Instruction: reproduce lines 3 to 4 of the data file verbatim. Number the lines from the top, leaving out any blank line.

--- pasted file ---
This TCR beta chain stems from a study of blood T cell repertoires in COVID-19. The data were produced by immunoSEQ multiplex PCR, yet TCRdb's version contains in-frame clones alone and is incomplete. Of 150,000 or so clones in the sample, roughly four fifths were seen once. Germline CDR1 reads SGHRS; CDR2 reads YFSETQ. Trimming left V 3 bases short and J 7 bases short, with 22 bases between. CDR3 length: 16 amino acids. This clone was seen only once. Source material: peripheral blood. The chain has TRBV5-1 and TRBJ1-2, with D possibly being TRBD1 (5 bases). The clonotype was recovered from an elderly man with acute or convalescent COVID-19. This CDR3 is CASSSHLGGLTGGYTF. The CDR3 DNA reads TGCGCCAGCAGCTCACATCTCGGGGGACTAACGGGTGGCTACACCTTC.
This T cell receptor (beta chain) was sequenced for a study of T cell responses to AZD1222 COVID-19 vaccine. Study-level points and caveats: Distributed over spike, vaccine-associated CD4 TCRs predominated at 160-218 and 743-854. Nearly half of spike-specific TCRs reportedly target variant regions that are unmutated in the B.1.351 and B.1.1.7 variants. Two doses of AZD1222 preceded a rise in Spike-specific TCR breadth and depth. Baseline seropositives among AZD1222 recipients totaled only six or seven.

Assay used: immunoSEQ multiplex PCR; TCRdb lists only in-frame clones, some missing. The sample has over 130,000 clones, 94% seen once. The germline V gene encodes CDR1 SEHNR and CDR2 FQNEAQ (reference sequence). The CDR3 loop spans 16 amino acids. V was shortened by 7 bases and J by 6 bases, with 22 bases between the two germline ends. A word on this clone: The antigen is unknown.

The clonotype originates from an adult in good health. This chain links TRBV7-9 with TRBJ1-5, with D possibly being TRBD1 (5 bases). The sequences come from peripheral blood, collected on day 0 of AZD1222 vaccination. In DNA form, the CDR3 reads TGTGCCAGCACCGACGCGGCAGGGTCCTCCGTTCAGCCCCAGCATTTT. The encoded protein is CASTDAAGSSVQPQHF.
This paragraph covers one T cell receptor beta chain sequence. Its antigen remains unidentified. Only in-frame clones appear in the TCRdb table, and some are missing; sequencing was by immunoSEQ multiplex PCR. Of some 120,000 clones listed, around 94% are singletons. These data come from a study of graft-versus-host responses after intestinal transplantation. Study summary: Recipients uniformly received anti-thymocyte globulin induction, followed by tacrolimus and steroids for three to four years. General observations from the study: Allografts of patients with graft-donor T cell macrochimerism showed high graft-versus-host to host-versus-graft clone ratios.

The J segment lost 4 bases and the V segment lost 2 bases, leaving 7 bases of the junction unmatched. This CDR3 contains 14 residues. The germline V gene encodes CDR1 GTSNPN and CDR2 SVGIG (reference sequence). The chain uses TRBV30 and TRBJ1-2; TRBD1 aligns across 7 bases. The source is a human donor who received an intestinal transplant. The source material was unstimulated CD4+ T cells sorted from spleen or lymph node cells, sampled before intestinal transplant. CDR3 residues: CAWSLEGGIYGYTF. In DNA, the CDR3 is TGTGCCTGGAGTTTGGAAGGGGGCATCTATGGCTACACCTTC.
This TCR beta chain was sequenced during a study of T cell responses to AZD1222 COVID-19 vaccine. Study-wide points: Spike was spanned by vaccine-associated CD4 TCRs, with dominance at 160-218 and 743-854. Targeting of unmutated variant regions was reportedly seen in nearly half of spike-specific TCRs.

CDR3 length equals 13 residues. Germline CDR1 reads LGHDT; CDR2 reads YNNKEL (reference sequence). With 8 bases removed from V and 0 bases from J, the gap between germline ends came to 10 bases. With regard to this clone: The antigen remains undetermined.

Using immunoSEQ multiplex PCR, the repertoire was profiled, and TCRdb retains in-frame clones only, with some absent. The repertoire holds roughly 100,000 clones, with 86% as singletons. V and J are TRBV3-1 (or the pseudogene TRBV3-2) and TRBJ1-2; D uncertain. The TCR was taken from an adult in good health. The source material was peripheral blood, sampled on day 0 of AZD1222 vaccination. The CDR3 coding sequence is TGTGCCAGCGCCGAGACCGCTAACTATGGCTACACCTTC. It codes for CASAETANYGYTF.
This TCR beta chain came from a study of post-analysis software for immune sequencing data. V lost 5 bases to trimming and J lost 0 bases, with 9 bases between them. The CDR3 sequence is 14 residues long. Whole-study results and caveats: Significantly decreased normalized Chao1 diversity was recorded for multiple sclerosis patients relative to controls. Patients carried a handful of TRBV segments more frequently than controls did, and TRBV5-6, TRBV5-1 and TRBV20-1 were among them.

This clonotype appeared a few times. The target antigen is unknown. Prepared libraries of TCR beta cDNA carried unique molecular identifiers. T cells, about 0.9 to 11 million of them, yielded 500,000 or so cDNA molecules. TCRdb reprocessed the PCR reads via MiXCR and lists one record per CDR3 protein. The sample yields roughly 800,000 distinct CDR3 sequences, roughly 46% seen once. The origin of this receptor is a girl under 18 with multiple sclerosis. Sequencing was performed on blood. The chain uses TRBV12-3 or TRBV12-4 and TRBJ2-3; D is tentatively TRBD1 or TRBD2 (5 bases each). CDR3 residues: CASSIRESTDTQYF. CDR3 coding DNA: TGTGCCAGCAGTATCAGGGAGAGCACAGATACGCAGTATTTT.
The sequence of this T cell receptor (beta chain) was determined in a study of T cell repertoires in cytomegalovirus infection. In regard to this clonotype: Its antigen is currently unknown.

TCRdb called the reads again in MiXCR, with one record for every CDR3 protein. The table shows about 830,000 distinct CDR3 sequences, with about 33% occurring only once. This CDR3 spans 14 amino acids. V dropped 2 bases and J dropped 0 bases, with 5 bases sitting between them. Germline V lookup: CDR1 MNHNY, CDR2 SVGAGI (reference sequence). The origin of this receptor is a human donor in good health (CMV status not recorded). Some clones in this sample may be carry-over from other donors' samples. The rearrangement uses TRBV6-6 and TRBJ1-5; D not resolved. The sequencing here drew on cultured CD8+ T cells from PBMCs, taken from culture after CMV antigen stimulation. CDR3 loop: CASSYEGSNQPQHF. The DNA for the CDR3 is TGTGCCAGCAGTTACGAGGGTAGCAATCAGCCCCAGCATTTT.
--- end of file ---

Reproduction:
Assay used: immunoSEQ multiplex PCR; TCRdb lists only in-frame clones, some missing. The sample has over 130,000 clones, 94% seen once. The germline V gene encodes CDR1 SEHNR and CDR2 FQNEAQ (reference sequence). The CDR3 loop spans 16 amino acids. V was shortened by 7 bases and J by 6 bases, with 22 bases between the two germline ends. A word on this clone: The antigen is unknown.

The clonotype originates from an adult in good health. This chain links TRBV7-9 with TRBJ1-5, with D possibly being TRBD1 (5 bases). The sequences come from peripheral blood, collected on day 0 of AZD1222 vaccination. In DNA form, the CDR3 reads TGTGCCAGCACCGACGCGGCAGGGTCCTCCGTTCAGCCCCAGCATTTT. The encoded protein is CASTDAAGSSVQPQHF.